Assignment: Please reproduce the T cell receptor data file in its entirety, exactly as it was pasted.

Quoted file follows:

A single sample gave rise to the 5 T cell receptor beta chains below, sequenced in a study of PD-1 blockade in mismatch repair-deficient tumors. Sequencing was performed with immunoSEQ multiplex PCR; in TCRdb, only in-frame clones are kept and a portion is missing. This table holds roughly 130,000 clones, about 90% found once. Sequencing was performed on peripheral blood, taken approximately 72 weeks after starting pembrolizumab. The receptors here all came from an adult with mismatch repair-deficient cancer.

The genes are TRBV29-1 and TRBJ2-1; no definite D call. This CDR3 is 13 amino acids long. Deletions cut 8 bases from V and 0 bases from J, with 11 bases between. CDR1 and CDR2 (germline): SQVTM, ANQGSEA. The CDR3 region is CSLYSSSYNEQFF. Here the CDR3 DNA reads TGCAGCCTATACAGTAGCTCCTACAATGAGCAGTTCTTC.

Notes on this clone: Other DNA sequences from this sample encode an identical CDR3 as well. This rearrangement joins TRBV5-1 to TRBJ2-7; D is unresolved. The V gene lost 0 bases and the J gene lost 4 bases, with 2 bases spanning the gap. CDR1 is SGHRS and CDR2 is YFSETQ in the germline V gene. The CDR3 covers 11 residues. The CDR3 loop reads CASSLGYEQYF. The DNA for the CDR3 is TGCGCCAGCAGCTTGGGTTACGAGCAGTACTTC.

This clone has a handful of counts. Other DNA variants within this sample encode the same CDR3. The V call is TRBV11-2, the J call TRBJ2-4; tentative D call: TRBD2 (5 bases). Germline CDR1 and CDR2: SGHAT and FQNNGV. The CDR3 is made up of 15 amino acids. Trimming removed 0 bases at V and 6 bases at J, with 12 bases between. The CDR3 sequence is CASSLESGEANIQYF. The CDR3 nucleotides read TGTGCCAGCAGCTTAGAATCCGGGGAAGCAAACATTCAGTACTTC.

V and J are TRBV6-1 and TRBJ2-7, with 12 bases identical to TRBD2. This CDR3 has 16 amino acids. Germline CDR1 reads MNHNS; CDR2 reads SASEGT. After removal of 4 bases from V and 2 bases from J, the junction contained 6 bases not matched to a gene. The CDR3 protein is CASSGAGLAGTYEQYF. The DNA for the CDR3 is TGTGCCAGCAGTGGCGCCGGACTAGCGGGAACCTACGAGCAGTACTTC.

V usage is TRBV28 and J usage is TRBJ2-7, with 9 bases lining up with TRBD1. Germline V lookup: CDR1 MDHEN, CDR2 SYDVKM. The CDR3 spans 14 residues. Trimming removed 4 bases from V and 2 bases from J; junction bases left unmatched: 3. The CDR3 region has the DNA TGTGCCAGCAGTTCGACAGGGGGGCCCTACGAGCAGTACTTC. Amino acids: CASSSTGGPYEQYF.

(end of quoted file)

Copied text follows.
A single sample gave rise to the 5 T cell receptor beta chains below, sequenced in a study of PD-1 blockade in mismatch repair-deficient tumors. Sequencing was performed with immunoSEQ multiplex PCR; in TCRdb, only in-frame clones are kept and a portion is missing. This table holds roughly 130,000 clones, about 90% found once. Sequencing was performed on peripheral blood, taken approximately 72 weeks after starting pembrolizumab. The receptors here all came from an adult with mismatch repair-deficient cancer.

The genes are TRBV29-1 and TRBJ2-1; no definite D call. This CDR3 is 13 amino acids long. Deletions cut 8 bases from V and 0 bases from J, with 11 bases between. CDR1 and CDR2 (germline): SQVTM, ANQGSEA. The CDR3 region is CSLYSSSYNEQFF. Here the CDR3 DNA reads TGCAGCCTATACAGTAGCTCCTACAATGAGCAGTTCTTC.

Notes on this clone: Other DNA sequences from this sample encode an identical CDR3 as well. This rearrangement joins TRBV5-1 to TRBJ2-7; D is unresolved. The V gene lost 0 bases and the J gene lost 4 bases, with 2 bases spanning the gap. CDR1 is SGHRS and CDR2 is YFSETQ in the germline V gene. The CDR3 covers 11 residues. The CDR3 loop reads CASSLGYEQYF. The DNA for the CDR3 is TGCGCCAGCAGCTTGGGTTACGAGCAGTACTTC.

This clone has a handful of counts. Other DNA variants within this sample encode the same CDR3. The V call is TRBV11-2, the J call TRBJ2-4; tentative D call: TRBD2 (5 bases). Germline CDR1 and CDR2: SGHAT and FQNNGV. The CDR3 is made up of 15 amino acids. Trimming removed 0 bases at V and 6 bases at J, with 12 bases between. The CDR3 sequence is CASSLESGEANIQYF. The CDR3 nucleotides read TGTGCCAGCAGCTTAGAATCCGGGGAAGCAAACATTCAGTACTTC.

V and J are TRBV6-1 and TRBJ2-7, with 12 bases identical to TRBD2. This CDR3 has 16 amino acids. Germline CDR1 reads MNHNS; CDR2 reads SASEGT. After removal of 4 bases from V and 2 bases from J, the junction contained 6 bases not matched to a gene. The CDR3 protein is CASSGAGLAGTYEQYF. The DNA for the CDR3 is TGTGCCAGCAGTGGCGCCGGACTAGCGGGAACCTACGAGCAGTACTTC.

V usage is TRBV28 and J usage is TRBJ2-7, with 9 bases lining up with TRBD1. Germline V lookup: CDR1 MDHEN, CDR2 SYDVKM. The CDR3 spans 14 residues. Trimming removed 4 bases from V and 2 bases from J; junction bases left unmatched: 3. The CDR3 region has the DNA TGTGCCAGCAGTTCGACAGGGGGGCCCTACGAGCAGTACTTC. Amino acids: CASSSTGGPYEQYF.